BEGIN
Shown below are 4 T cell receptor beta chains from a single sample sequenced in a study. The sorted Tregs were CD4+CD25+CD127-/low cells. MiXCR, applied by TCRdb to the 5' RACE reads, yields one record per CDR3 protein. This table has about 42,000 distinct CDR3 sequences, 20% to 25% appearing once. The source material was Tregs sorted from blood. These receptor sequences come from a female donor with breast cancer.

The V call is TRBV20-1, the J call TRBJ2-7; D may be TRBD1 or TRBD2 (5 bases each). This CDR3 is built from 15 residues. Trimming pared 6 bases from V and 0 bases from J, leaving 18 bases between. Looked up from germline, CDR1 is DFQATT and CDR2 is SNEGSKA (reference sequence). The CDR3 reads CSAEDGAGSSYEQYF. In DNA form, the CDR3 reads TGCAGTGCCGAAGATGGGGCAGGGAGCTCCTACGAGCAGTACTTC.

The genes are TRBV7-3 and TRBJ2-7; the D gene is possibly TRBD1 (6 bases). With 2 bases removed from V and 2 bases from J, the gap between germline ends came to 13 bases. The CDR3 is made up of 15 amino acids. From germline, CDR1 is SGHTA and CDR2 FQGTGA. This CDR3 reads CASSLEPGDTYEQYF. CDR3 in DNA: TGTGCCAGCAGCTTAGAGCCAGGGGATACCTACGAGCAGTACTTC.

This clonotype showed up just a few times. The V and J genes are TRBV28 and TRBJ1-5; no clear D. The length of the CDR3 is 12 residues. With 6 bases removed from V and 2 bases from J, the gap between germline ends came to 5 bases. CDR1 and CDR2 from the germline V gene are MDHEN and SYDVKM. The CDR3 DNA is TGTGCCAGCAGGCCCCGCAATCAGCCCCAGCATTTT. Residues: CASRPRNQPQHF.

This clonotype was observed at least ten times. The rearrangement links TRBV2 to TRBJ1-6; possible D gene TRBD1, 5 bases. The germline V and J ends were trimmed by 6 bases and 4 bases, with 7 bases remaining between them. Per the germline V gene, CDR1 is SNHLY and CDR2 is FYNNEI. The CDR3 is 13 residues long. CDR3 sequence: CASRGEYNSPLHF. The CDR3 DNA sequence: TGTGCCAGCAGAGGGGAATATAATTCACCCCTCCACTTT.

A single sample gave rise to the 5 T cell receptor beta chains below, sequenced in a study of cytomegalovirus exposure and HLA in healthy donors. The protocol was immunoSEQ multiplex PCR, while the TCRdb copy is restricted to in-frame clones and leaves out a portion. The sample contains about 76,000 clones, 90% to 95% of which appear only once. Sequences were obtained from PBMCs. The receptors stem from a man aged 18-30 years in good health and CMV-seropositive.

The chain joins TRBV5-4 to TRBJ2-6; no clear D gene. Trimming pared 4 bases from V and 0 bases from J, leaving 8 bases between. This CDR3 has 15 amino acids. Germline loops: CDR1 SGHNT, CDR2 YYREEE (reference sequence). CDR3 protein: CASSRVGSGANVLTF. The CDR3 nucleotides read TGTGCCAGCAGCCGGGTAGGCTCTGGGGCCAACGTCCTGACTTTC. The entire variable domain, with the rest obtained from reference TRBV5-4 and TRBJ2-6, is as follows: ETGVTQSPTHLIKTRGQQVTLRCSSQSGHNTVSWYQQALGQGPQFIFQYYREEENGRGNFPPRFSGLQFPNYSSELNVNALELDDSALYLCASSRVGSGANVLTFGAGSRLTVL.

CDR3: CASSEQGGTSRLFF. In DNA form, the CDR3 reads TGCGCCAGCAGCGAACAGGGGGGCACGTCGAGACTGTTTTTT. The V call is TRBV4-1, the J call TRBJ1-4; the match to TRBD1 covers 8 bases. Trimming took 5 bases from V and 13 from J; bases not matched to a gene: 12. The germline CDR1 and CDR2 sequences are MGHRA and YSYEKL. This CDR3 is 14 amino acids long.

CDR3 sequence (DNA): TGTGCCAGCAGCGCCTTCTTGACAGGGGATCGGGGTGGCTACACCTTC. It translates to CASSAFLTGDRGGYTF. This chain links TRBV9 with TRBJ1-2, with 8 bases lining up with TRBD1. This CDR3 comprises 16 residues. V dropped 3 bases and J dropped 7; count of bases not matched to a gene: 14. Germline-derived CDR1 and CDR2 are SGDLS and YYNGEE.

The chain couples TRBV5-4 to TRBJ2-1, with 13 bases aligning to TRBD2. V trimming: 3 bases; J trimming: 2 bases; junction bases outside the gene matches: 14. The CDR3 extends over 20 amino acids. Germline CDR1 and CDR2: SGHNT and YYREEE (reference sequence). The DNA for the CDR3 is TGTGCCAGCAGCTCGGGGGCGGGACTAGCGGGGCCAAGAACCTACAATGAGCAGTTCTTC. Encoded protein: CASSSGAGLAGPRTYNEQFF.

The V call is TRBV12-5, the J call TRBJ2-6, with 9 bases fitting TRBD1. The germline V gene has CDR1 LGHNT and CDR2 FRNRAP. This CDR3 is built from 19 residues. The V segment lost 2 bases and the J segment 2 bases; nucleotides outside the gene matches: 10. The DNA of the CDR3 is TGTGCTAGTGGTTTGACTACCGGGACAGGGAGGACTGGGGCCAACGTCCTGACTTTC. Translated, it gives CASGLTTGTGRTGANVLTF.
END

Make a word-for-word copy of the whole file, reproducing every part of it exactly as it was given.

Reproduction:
Shown below are 4 T cell receptor beta chains from a single sample sequenced in a study. The sorted Tregs were CD4+CD25+CD127-/low cells. MiXCR, applied by TCRdb to the 5' RACE reads, yields one record per CDR3 protein. This table has about 42,000 distinct CDR3 sequences, 20% to 25% appearing once. The source material was Tregs sorted from blood. These receptor sequences come from a female donor with breast cancer.

The V call is TRBV20-1, the J call TRBJ2-7; D may be TRBD1 or TRBD2 (5 bases each). This CDR3 is built from 15 residues. Trimming pared 6 bases from V and 0 bases from J, leaving 18 bases between. Looked up from germline, CDR1 is DFQATT and CDR2 is SNEGSKA (reference sequence). The CDR3 reads CSAEDGAGSSYEQYF. In DNA form, the CDR3 reads TGCAGTGCCGAAGATGGGGCAGGGAGCTCCTACGAGCAGTACTTC.

The genes are TRBV7-3 and TRBJ2-7; the D gene is possibly TRBD1 (6 bases). With 2 bases removed from V and 2 bases from J, the gap between germline ends came to 13 bases. The CDR3 is made up of 15 amino acids. From germline, CDR1 is SGHTA and CDR2 FQGTGA. This CDR3 reads CASSLEPGDTYEQYF. CDR3 in DNA: TGTGCCAGCAGCTTAGAGCCAGGGGATACCTACGAGCAGTACTTC.

This clonotype showed up just a few times. The V and J genes are TRBV28 and TRBJ1-5; no clear D. The length of the CDR3 is 12 residues. With 6 bases removed from V and 2 bases from J, the gap between germline ends came to 5 bases. CDR1 and CDR2 from the germline V gene are MDHEN and SYDVKM. The CDR3 DNA is TGTGCCAGCAGGCCCCGCAATCAGCCCCAGCATTTT. Residues: CASRPRNQPQHF.

This clonotype was observed at least ten times. The rearrangement links TRBV2 to TRBJ1-6; possible D gene TRBD1, 5 bases. The germline V and J ends were trimmed by 6 bases and 4 bases, with 7 bases remaining between them. Per the germline V gene, CDR1 is SNHLY and CDR2 is FYNNEI. The CDR3 is 13 residues long. CDR3 sequence: CASRGEYNSPLHF. The CDR3 DNA sequence: TGTGCCAGCAGAGGGGAATATAATTCACCCCTCCACTTT.

A single sample gave rise to the 5 T cell receptor beta chains below, sequenced in a study of cytomegalovirus exposure and HLA in healthy donors. The protocol was immunoSEQ multiplex PCR, while the TCRdb copy is restricted to in-frame clones and leaves out a portion. The sample contains about 76,000 clones, 90% to 95% of which appear only once. Sequences were obtained from PBMCs. The receptors stem from a man aged 18-30 years in good health and CMV-seropositive.

The chain joins TRBV5-4 to TRBJ2-6; no clear D gene. Trimming pared 4 bases from V and 0 bases from J, leaving 8 bases between. This CDR3 has 15 amino acids. Germline loops: CDR1 SGHNT, CDR2 YYREEE (reference sequence). CDR3 protein: CASSRVGSGANVLTF. The CDR3 nucleotides read TGTGCCAGCAGCCGGGTAGGCTCTGGGGCCAACGTCCTGACTTTC. The entire variable domain, with the rest obtained from reference TRBV5-4 and TRBJ2-6, is as follows: ETGVTQSPTHLIKTRGQQVTLRCSSQSGHNTVSWYQQALGQGPQFIFQYYREEENGRGNFPPRFSGLQFPNYSSELNVNALELDDSALYLCASSRVGSGANVLTFGAGSRLTVL.

CDR3: CASSEQGGTSRLFF. In DNA form, the CDR3 reads TGCGCCAGCAGCGAACAGGGGGGCACGTCGAGACTGTTTTTT. The V call is TRBV4-1, the J call TRBJ1-4; the match to TRBD1 covers 8 bases. Trimming took 5 bases from V and 13 from J; bases not matched to a gene: 12. The germline CDR1 and CDR2 sequences are MGHRA and YSYEKL. This CDR3 is 14 amino acids long.

CDR3 sequence (DNA): TGTGCCAGCAGCGCCTTCTTGACAGGGGATCGGGGTGGCTACACCTTC. It translates to CASSAFLTGDRGGYTF. This chain links TRBV9 with TRBJ1-2, with 8 bases lining up with TRBD1. This CDR3 comprises 16 residues. V dropped 3 bases and J dropped 7; count of bases not matched to a gene: 14. Germline-derived CDR1 and CDR2 are SGDLS and YYNGEE.

The chain couples TRBV5-4 to TRBJ2-1, with 13 bases aligning to TRBD2. V trimming: 3 bases; J trimming: 2 bases; junction bases outside the gene matches: 14. The CDR3 extends over 20 amino acids. Germline CDR1 and CDR2: SGHNT and YYREEE (reference sequence). The DNA for the CDR3 is TGTGCCAGCAGCTCGGGGGCGGGACTAGCGGGGCCAAGAACCTACAATGAGCAGTTCTTC. Encoded protein: CASSSGAGLAGPRTYNEQFF.

The V call is TRBV12-5, the J call TRBJ2-6, with 9 bases fitting TRBD1. The germline V gene has CDR1 LGHNT and CDR2 FRNRAP. This CDR3 is built from 19 residues. The V segment lost 2 bases and the J segment 2 bases; nucleotides outside the gene matches: 10. The DNA of the CDR3 is TGTGCTAGTGGTTTGACTACCGGGACAGGGAGGACTGGGGCCAACGTCCTGACTTTC. Translated, it gives CASGLTTGTGRTGANVLTF.